CBA posts $9.6bn net profit in full-year results

Home loan growth up 7.4%

CBA posts $9.6bn net profit in full-year results

Commonwealth Bank of Australia has posted cash net profit after tax over the financial year of $9.6bn, an 11% rise on FY21.

Releasing its FY22 results on Wednesday morning, which cover the year to June 30, CBA said its strong financial result was due to a continued focus on customers and operational and strategic execution.

Across the bank’s core businesses, home lending grew by 7.4% over FY22 compared to FY21, an increase of $36.4bn. System growth for its home lending business was 0.9 times.

Business lending was up 13.6% ($15.4bn), household deposits were up 13.2% ($40.9bn), and business deposits were up 15.1% ($23.9bn) on FY21, the bank reported.

From a credit quality perspective, the bank said its asset portfolio remained sound. Consumer arrears (covering home loans, credit cards and personal loans) all remained low as a result of good origination quality, low unemployment, and significant household savings buffers, it said.

Operating income was $24.4bn, up 1%, which CBA said was driven by volume-related growth in its core products. Growth was partially offset by a decrease in net interest margin, down 18-basis points to 1.9%.

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The drop in net interest margin was due to a large increase in low yielding, lower home loan margins, and was partially offset by increased deposit earnings, the bank said.

Operating expenses came in at $11.2bn, down 1%, which CBA said reflected lower remediation costs and productivity benefits. The reduction was partially offset by higher staff costs, it said.

CBA CEO Matt Comyn (pictured above) said the operating environment had changed significantly during the financial year. As people adjusted to living with COVID-19, the economy recovered strongly, he said.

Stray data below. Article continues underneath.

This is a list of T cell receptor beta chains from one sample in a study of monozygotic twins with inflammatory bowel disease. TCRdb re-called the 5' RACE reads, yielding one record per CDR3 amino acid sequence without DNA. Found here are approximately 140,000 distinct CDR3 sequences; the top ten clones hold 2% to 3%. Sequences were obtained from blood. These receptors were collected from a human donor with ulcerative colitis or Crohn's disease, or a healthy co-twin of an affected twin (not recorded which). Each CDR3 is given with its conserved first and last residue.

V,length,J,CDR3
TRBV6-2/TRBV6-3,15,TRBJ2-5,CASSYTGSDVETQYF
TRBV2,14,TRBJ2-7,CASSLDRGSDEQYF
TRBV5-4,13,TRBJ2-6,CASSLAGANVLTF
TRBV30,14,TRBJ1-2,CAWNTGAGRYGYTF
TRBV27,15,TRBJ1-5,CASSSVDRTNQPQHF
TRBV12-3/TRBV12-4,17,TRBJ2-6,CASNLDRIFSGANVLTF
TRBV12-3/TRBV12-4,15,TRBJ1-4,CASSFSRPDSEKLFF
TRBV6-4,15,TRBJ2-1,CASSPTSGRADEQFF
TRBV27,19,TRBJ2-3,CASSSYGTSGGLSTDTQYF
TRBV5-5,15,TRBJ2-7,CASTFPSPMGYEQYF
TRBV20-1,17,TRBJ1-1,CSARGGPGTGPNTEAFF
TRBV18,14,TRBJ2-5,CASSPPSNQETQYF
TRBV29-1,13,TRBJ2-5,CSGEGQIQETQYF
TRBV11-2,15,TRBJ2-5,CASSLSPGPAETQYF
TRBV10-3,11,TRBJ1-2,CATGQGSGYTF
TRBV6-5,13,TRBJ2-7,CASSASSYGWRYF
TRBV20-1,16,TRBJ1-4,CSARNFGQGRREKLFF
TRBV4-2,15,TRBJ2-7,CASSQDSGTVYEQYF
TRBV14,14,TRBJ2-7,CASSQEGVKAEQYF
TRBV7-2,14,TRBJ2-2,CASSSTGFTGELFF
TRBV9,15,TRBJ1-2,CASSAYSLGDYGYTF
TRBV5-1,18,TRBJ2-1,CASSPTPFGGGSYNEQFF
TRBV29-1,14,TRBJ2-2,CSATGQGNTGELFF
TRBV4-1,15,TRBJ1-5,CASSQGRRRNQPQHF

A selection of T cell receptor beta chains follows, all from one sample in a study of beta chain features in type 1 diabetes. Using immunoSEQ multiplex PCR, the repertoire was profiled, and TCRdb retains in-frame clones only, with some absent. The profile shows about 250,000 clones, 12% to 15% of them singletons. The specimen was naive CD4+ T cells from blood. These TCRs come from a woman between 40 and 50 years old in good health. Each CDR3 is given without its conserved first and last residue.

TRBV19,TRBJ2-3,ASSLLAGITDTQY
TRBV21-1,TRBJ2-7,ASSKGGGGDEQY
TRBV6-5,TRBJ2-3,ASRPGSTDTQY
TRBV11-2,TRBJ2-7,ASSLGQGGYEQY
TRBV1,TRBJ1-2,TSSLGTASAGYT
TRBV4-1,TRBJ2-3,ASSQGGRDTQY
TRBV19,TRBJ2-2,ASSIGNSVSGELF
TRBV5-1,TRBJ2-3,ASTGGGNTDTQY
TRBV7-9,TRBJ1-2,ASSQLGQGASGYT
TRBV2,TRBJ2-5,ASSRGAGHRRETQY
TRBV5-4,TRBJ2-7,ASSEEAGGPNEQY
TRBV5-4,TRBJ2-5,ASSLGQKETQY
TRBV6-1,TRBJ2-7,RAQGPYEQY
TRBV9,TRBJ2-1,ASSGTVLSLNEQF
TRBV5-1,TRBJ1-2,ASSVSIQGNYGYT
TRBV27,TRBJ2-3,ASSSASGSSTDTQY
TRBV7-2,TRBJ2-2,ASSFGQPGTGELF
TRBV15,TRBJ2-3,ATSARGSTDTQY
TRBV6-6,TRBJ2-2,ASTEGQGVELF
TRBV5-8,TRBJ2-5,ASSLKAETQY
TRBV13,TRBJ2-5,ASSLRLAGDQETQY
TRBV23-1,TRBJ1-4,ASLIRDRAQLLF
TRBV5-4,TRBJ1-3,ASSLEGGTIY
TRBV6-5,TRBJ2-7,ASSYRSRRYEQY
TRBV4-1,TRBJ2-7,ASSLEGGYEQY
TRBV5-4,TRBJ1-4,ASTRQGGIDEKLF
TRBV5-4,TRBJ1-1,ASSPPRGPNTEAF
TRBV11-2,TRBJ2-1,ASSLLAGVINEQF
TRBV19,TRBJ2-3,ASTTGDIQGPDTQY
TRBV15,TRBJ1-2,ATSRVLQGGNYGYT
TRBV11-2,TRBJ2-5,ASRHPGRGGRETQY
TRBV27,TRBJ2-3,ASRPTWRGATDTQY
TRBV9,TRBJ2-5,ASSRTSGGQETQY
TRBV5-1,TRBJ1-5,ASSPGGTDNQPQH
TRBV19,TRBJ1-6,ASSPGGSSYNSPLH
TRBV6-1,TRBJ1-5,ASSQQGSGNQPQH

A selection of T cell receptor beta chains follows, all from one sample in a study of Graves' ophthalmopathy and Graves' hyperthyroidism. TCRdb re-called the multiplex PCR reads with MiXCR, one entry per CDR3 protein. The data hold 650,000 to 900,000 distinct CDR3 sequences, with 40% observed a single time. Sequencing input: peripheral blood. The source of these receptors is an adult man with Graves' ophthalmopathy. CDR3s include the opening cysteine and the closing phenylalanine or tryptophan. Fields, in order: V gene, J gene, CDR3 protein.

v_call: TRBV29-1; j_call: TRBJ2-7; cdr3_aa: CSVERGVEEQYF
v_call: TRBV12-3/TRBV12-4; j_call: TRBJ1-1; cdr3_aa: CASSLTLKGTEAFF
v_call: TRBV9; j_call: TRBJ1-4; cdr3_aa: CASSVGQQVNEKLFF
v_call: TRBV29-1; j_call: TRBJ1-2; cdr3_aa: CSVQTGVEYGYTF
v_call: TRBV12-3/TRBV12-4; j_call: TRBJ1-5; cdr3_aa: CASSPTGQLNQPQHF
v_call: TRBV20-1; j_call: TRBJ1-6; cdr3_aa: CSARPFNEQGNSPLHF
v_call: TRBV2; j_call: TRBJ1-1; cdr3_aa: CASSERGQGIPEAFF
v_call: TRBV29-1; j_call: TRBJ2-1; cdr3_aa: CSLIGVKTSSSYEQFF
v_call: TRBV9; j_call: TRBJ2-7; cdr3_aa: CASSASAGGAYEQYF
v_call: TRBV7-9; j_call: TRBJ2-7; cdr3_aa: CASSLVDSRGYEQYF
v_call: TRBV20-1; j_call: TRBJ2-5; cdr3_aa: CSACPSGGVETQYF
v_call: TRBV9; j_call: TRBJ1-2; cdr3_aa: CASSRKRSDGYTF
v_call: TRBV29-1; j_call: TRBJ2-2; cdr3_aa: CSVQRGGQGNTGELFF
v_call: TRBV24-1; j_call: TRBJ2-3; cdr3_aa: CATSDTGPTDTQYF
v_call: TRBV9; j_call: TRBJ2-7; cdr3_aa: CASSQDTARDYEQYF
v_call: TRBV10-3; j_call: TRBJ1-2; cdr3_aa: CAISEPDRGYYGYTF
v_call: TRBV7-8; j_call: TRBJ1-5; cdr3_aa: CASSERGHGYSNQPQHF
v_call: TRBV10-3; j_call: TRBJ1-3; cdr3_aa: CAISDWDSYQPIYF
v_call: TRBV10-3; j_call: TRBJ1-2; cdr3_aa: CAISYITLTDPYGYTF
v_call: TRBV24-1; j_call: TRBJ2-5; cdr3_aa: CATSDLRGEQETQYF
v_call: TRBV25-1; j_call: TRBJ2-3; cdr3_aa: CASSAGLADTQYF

“However, many of our customers have been impacted by devastating natural disasters and rising cost of living pressures. Around the world geopolitical tensions have created additional uncertainty in financial markets,” Comyn said.

The bank had focused on strengthening relationships with customers, which he said resulted in growth in deposit and lending volumes to household and business customers.

“Our operating performance was higher as a result of this continued volume growth and profitability was further supported by sound portfolio credit quality,” Comyn said.

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Loan impairment expense was a benefit of $357m over FY22, a decrease of $911m. The decrease was driven by reduced COVID-19 overlays, which were partly offset by increased forward looking adjustments, for emerging risks such as inflation, supply chain disruptions and interest rate rises.

Deposits from retail, business and institutional customers accounted for 74% of total group funding, the bank said.

CBA ended the 2022 financial year with a common equity tier 1 (CET1) capital ratio of 11.5%, down 160-basis points on FY21.

The outcome of the consistent operating performance will see shareholders receive a final dividend of $2.10 per share. This took the full year divided to $3.85 per share, fully franked, up 10% on FY21.